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Total sales of Oculus Rift VR headset approaching 100K units

Although Oculus Rift virtual reality headset has been primarily targeted at software designers and Oculus VR has always been very open about this, its sales numbers are so high that its popularity among non-developers is evident. According to the developer of the VR gear, so far it has managed to sell whopping 85 thousand of the Rift developer kits.

Oculus VR, a subsidiary of Facebook, revealed to TechCrunch on Monday that it has sold 60 thousand of Oculus Rift DK1 [development kit 1] to date as well as 25 thousand of Oculus Rift DK2 since it started to take pre-orders on the 15th of March, 2014. Such high sales clearly point to the fact that not only game developers, but also gamers acquire the device to try out virtual reality.

“We never expected to sell so many development kits,” wrote an Oculus Rift community manager last month after a component shortage forced the company to halt sales of the Oculus Rift DK1.

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Each Oculus Rift DK1 cost $300 (€217, £180), whereas the second-gen development kit costs $350 (€253, £209). The first-gen VR headset supported 640*800 resolution per eye, whereas the second-gen development kit features 960*1080 resolution per eye at 75Hz refresh rate. Both DKs are equipped with gyroscope, accelerometer and magnetometer. The VR helmet is only supported by a handful of video games at present.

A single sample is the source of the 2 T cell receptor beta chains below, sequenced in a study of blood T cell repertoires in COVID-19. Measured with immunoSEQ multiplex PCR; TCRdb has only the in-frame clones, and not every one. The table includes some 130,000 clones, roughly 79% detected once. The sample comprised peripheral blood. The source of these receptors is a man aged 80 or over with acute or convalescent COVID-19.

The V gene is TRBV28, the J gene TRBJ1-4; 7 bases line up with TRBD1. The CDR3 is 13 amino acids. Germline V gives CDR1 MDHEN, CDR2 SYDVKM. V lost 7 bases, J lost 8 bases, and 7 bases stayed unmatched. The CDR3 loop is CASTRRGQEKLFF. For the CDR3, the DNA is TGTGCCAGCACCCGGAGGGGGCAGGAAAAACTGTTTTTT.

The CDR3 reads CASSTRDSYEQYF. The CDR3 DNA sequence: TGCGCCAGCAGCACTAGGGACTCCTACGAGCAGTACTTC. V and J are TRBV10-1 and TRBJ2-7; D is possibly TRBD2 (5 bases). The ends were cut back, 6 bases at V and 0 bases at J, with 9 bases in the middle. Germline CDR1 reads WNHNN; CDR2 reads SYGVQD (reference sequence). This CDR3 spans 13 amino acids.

85 thousands is a respectable number and clearly shows the popularity of virtual reality technology not only among software developers, but also among enthusiast gamers, who are eager to buy hardware not designed for the consumer.

Still, the amount of DevKits sold not does not necessarily mean that commercial Oculus Rift VR headsets will be successful too. General public will only get the final version of the Oculus Rift when and if it is supported by loads of AAA video games that provide dramatically different gameplay when played in VR mode.

KitGuru Says: It is pretty clear that the popularity of Oculus Rift among video game enthusiasts is pretty high. Will that catalyse game designers to actually create titles for VR gear? The virtual reality games should be made differently than today’s titles and it is highly likely that their development costs will be higher. As a result, to return the amplified costs, publishers will have to either hike prices of VR games, or make sure that they can sell them to a lot more people than they sell to today. But how can they do that if only a limited group of consumers actually own VR headsets?

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